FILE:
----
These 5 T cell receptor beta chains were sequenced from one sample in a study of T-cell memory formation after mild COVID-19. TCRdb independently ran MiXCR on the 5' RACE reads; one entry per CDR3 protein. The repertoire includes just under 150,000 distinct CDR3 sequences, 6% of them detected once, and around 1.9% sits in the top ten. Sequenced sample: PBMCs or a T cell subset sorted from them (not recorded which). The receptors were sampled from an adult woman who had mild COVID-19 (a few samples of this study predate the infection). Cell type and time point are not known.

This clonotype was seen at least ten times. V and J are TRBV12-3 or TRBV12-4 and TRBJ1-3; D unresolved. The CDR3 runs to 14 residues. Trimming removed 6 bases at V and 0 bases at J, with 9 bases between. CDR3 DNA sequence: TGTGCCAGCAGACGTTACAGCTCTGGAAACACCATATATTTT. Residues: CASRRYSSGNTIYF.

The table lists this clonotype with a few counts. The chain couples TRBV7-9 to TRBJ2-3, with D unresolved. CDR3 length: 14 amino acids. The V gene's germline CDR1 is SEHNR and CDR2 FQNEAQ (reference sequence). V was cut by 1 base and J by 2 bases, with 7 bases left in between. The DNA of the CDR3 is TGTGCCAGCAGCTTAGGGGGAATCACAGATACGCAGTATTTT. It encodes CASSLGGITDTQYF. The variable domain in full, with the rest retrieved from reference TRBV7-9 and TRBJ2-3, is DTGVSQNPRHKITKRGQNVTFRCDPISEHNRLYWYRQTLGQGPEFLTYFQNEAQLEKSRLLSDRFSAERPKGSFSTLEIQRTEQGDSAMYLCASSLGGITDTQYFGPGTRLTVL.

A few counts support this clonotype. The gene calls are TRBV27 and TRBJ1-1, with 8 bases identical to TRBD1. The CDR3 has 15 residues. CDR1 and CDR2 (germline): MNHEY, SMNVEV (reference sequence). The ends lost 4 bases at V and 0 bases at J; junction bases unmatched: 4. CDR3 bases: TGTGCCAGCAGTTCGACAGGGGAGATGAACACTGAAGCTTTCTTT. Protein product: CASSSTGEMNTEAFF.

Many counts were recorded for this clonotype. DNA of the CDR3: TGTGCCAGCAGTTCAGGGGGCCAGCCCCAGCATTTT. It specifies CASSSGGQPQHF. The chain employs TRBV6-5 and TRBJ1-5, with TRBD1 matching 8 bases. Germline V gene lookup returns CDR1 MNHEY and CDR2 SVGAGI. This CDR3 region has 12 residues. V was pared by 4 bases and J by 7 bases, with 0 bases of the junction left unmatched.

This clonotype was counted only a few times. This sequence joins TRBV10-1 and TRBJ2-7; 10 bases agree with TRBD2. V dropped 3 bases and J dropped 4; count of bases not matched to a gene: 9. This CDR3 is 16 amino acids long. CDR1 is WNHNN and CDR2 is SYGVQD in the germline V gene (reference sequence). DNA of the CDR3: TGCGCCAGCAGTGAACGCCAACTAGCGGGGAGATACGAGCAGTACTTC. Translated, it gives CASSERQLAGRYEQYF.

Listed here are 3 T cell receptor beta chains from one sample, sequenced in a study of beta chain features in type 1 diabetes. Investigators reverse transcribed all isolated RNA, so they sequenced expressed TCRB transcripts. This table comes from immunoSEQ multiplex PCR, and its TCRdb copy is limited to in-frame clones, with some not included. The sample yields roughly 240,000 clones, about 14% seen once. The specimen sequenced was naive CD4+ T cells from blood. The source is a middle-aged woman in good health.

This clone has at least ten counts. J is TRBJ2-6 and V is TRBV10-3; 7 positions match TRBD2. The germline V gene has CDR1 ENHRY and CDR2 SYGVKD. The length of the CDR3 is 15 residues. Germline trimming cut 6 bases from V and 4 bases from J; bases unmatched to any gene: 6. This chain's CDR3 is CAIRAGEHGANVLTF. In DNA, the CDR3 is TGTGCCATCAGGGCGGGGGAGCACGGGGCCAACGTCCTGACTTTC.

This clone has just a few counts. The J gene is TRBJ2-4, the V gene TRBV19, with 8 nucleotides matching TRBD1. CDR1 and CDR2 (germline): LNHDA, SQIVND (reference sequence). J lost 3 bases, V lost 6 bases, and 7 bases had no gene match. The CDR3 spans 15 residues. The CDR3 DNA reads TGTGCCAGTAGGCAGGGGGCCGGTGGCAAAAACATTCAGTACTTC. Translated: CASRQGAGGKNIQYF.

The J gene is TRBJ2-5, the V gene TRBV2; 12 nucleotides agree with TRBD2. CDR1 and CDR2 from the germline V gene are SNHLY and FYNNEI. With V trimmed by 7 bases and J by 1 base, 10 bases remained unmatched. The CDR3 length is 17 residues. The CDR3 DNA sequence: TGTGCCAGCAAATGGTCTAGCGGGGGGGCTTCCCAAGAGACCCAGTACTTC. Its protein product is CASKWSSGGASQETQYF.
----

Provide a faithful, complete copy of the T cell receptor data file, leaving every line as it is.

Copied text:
These 5 T cell receptor beta chains were sequenced from one sample in a study of T-cell memory formation after mild COVID-19. TCRdb independently ran MiXCR on the 5' RACE reads; one entry per CDR3 protein. The repertoire includes just under 150,000 distinct CDR3 sequences, 6% of them detected once, and around 1.9% sits in the top ten. Sequenced sample: PBMCs or a T cell subset sorted from them (not recorded which). The receptors were sampled from an adult woman who had mild COVID-19 (a few samples of this study predate the infection). Cell type and time point are not known.

This clonotype was seen at least ten times. V and J are TRBV12-3 or TRBV12-4 and TRBJ1-3; D unresolved. The CDR3 runs to 14 residues. Trimming removed 6 bases at V and 0 bases at J, with 9 bases between. CDR3 DNA sequence: TGTGCCAGCAGACGTTACAGCTCTGGAAACACCATATATTTT. Residues: CASRRYSSGNTIYF.

The table lists this clonotype with a few counts. The chain couples TRBV7-9 to TRBJ2-3, with D unresolved. CDR3 length: 14 amino acids. The V gene's germline CDR1 is SEHNR and CDR2 FQNEAQ (reference sequence). V was cut by 1 base and J by 2 bases, with 7 bases left in between. The DNA of the CDR3 is TGTGCCAGCAGCTTAGGGGGAATCACAGATACGCAGTATTTT. It encodes CASSLGGITDTQYF. The variable domain in full, with the rest retrieved from reference TRBV7-9 and TRBJ2-3, is DTGVSQNPRHKITKRGQNVTFRCDPISEHNRLYWYRQTLGQGPEFLTYFQNEAQLEKSRLLSDRFSAERPKGSFSTLEIQRTEQGDSAMYLCASSLGGITDTQYFGPGTRLTVL.

A few counts support this clonotype. The gene calls are TRBV27 and TRBJ1-1, with 8 bases identical to TRBD1. The CDR3 has 15 residues. CDR1 and CDR2 (germline): MNHEY, SMNVEV (reference sequence). The ends lost 4 bases at V and 0 bases at J; junction bases unmatched: 4. CDR3 bases: TGTGCCAGCAGTTCGACAGGGGAGATGAACACTGAAGCTTTCTTT. Protein product: CASSSTGEMNTEAFF.

Many counts were recorded for this clonotype. DNA of the CDR3: TGTGCCAGCAGTTCAGGGGGCCAGCCCCAGCATTTT. It specifies CASSSGGQPQHF. The chain employs TRBV6-5 and TRBJ1-5, with TRBD1 matching 8 bases. Germline V gene lookup returns CDR1 MNHEY and CDR2 SVGAGI. This CDR3 region has 12 residues. V was pared by 4 bases and J by 7 bases, with 0 bases of the junction left unmatched.

This clonotype was counted only a few times. This sequence joins TRBV10-1 and TRBJ2-7; 10 bases agree with TRBD2. V dropped 3 bases and J dropped 4; count of bases not matched to a gene: 9. This CDR3 is 16 amino acids long. CDR1 is WNHNN and CDR2 is SYGVQD in the germline V gene (reference sequence). DNA of the CDR3: TGCGCCAGCAGTGAACGCCAACTAGCGGGGAGATACGAGCAGTACTTC. Translated, it gives CASSERQLAGRYEQYF.

Listed here are 3 T cell receptor beta chains from one sample, sequenced in a study of beta chain features in type 1 diabetes. Investigators reverse transcribed all isolated RNA, so they sequenced expressed TCRB transcripts. This table comes from immunoSEQ multiplex PCR, and its TCRdb copy is limited to in-frame clones, with some not included. The sample yields roughly 240,000 clones, about 14% seen once. The specimen sequenced was naive CD4+ T cells from blood. The source is a middle-aged woman in good health.

This clone has at least ten counts. J is TRBJ2-6 and V is TRBV10-3; 7 positions match TRBD2. The germline V gene has CDR1 ENHRY and CDR2 SYGVKD. The length of the CDR3 is 15 residues. Germline trimming cut 6 bases from V and 4 bases from J; bases unmatched to any gene: 6. This chain's CDR3 is CAIRAGEHGANVLTF. In DNA, the CDR3 is TGTGCCATCAGGGCGGGGGAGCACGGGGCCAACGTCCTGACTTTC.

This clone has just a few counts. The J gene is TRBJ2-4, the V gene TRBV19, with 8 nucleotides matching TRBD1. CDR1 and CDR2 (germline): LNHDA, SQIVND (reference sequence). J lost 3 bases, V lost 6 bases, and 7 bases had no gene match. The CDR3 spans 15 residues. The CDR3 DNA reads TGTGCCAGTAGGCAGGGGGCCGGTGGCAAAAACATTCAGTACTTC. Translated: CASRQGAGGKNIQYF.

The J gene is TRBJ2-5, the V gene TRBV2; 12 nucleotides agree with TRBD2. CDR1 and CDR2 from the germline V gene are SNHLY and FYNNEI. With V trimmed by 7 bases and J by 1 base, 10 bases remained unmatched. The CDR3 length is 17 residues. The CDR3 DNA sequence: TGTGCCAGCAAATGGTCTAGCGGGGGGGCTTCCCAAGAGACCCAGTACTTC. Its protein product is CASKWSSGGASQETQYF.